The great stories of the Arabian Nights - Aladdin, Ali Baba and the Forty Thieves, Sindbad the Sailor, and many more - are every child's birthright. How soon after birth it is best to meet them, however, is sheer guesswork and depends on individuals. Some children have outgrown them by the time they go to school, while for others their peculiar quality of ceremonial fatalism and patterned artifice comes to life much later in childhood.
Two years ago Brian Alderson's exuberant re-telling was published with the optimistic claim, "all ages". As tales, they are indeed for every child. But Alderson's delightful stylistic blend of mock-archaism and present-day conversational lingo was strictly for the older reader. Every age-group has its claims. Neil Philip caters for the middle years of childhood with a plain and sturdy telling which does not unduly soften the ruthlessness and occasional pessimism of the stories, while Stella Maidment's is the simplest of versions, cut down to the bare bones of narrative for pre-school children.
Neil Philip snootily omits Sindbad ("on the grounds both of length and tedium"), but includes the other best-known tales, along with less familiar ones. Some of his happiest choices are the miniature comedies of folly and parables of wisdom such as "The Ass" and "How Many Fools?" - tiny masterpieces of worldly shrewdness taking only a couple of pages to tell.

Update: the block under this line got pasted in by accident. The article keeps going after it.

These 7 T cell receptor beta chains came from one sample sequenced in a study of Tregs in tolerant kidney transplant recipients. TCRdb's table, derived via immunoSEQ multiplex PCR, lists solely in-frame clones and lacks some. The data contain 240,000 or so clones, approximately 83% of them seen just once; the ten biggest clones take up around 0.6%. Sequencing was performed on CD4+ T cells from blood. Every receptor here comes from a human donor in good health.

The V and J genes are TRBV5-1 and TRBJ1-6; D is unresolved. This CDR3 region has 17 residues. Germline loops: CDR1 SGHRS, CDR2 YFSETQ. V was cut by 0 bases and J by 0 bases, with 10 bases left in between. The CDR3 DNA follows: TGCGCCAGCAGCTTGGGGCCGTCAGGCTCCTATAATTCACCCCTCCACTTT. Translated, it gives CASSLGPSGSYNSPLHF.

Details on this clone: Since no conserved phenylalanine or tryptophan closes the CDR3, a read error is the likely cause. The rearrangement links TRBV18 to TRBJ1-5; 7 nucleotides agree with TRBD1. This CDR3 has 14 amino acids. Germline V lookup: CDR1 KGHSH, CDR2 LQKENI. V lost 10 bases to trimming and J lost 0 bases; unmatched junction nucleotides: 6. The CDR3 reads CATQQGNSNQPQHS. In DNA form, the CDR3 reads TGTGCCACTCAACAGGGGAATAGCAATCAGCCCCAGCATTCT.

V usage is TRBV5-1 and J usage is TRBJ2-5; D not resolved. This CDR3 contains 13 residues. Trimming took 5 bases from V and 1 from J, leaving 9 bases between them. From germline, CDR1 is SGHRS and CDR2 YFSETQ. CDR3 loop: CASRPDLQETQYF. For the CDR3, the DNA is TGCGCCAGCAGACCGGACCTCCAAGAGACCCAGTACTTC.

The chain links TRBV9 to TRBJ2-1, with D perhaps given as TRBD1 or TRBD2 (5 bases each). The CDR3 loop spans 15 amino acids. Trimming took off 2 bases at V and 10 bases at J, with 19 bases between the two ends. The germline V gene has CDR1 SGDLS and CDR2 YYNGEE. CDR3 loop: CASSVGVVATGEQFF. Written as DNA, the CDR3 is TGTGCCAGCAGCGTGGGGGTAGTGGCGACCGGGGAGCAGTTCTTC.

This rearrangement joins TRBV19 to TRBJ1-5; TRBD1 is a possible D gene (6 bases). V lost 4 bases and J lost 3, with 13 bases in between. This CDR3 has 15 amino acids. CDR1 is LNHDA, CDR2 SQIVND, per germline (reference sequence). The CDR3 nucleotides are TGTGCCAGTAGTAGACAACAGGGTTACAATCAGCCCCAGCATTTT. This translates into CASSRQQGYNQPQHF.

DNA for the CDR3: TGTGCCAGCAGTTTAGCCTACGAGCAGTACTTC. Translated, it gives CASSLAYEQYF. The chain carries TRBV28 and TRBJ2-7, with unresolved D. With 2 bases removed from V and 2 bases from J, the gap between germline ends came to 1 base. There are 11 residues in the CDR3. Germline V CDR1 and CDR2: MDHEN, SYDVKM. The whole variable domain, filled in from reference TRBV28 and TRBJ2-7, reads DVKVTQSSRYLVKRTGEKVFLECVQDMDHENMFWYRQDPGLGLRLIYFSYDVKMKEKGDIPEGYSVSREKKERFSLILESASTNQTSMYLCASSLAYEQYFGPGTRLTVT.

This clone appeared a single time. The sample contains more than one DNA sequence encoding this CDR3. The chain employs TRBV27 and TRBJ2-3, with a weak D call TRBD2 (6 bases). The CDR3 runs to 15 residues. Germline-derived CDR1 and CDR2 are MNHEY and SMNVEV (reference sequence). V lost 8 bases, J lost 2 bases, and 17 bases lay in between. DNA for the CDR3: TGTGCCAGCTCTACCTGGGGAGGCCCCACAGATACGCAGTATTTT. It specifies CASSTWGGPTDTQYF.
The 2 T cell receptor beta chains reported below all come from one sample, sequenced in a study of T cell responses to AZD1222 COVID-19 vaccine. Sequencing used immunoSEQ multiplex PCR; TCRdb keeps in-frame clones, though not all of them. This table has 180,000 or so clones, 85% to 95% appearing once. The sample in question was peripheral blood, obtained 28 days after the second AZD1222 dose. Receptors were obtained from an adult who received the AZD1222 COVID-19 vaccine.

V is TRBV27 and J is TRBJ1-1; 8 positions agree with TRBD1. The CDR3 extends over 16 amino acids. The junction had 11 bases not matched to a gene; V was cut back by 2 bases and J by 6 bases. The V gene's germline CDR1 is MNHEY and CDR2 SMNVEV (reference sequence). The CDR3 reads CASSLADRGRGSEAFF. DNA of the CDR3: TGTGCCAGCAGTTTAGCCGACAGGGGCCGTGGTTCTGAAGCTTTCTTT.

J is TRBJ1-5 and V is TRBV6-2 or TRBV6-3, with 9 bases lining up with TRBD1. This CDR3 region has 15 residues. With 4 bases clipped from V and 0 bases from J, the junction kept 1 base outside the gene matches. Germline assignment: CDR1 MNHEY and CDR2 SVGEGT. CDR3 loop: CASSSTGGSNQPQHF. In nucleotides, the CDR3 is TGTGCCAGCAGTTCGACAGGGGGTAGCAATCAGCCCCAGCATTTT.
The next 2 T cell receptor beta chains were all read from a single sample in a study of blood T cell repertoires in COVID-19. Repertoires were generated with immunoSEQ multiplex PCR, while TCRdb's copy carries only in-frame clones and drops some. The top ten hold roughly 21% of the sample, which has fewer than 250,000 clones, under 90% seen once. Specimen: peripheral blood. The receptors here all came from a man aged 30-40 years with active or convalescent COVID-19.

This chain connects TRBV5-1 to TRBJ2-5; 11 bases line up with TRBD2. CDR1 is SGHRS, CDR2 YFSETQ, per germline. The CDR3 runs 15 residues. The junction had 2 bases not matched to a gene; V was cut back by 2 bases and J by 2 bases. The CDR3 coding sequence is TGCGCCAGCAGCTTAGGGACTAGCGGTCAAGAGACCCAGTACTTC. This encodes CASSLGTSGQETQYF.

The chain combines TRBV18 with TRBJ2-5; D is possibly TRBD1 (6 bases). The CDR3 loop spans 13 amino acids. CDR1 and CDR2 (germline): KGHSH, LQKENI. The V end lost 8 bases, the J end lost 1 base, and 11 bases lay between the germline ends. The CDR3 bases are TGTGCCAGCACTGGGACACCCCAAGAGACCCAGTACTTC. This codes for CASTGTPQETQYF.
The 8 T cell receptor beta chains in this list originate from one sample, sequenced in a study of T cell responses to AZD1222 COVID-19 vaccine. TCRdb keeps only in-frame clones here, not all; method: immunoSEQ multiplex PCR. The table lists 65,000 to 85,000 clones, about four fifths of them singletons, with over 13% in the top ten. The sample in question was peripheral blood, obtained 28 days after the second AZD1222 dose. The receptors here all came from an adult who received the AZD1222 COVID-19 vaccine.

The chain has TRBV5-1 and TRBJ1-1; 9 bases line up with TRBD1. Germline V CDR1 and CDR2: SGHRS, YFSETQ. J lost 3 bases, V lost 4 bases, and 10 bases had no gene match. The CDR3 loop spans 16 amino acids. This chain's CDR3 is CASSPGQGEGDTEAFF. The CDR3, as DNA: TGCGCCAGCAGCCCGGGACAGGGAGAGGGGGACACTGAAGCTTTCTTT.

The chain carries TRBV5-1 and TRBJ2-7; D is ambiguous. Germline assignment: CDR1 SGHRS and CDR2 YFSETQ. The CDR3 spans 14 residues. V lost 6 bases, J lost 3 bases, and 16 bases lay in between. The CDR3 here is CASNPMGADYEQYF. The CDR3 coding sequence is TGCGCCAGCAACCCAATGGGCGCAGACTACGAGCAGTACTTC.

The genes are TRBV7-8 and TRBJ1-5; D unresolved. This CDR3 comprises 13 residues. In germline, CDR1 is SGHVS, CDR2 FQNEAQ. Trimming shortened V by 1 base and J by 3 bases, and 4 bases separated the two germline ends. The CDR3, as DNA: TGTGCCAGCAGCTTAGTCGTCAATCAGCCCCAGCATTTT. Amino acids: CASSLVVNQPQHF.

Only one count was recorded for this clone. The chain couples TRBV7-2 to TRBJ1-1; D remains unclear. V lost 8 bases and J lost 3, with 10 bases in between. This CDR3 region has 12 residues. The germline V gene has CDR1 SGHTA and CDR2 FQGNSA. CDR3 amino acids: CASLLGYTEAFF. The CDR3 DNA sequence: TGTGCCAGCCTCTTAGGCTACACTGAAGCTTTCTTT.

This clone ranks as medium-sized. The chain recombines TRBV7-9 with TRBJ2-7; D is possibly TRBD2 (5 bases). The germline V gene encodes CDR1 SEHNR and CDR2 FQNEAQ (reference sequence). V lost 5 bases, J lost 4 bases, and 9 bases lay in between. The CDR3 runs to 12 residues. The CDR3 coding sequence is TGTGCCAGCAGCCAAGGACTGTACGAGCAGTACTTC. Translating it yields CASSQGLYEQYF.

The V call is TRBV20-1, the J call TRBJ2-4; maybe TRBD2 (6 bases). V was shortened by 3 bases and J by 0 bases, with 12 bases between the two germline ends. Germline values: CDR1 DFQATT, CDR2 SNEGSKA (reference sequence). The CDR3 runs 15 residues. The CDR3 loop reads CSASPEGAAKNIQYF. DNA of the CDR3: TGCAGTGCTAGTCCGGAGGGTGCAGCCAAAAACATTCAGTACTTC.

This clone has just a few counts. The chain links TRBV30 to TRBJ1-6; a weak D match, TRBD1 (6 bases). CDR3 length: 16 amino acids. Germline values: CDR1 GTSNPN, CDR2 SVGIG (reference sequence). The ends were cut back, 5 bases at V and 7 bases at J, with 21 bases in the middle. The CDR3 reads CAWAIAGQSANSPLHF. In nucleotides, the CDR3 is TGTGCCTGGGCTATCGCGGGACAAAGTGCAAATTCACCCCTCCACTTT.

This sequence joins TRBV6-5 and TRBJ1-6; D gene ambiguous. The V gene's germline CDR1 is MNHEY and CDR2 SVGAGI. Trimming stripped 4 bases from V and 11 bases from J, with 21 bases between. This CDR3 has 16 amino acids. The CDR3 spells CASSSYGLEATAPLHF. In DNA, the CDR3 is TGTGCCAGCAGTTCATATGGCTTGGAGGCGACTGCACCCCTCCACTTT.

Best of all in this collection, though, and the bravest choice, is the lengthy story "Judar and his Brothers". This pessimistic tale is an almost unbearable morality on the incorrigibility of evil and the fatality of innocence and trust. It represents Neil Philip's refusal to compromise with the essential spirit of the stories. Readers of this collection, like King Shahryar himself, must be ready to take the rough with the smooth.
Sheila Moxley's illustrations for this book are a delight. Their brilliant colours are both striking and subtle, and the figures, which are drawn with a stylised childlike simplicity, are set in contexts of sophisticated and beautiful design. Their combination of ingenuous energy and civilised wit is a wonderfully exact and appropriate response to the tales.
For some unaccountable reason all the characters in Graham Percy's illustrations for Tales from the Arabian Nights are depicted as animals. Although it might be argued that the boldly defined moral character of many people in the stories has something in common with a medieval bestiary, in truth they are first and foremost people - crafty and wicked or brave and resilient, but always at the mercy of fate and Allah's will. Even young children can understand that, and the pictures lose more than they gain by taking human features away. All the same, the simple tellings of "Aladdin", "Ali Baba", "The Ebony Horse", and four of Sindbad's adventures will form a lively introduction to the stories for the very young.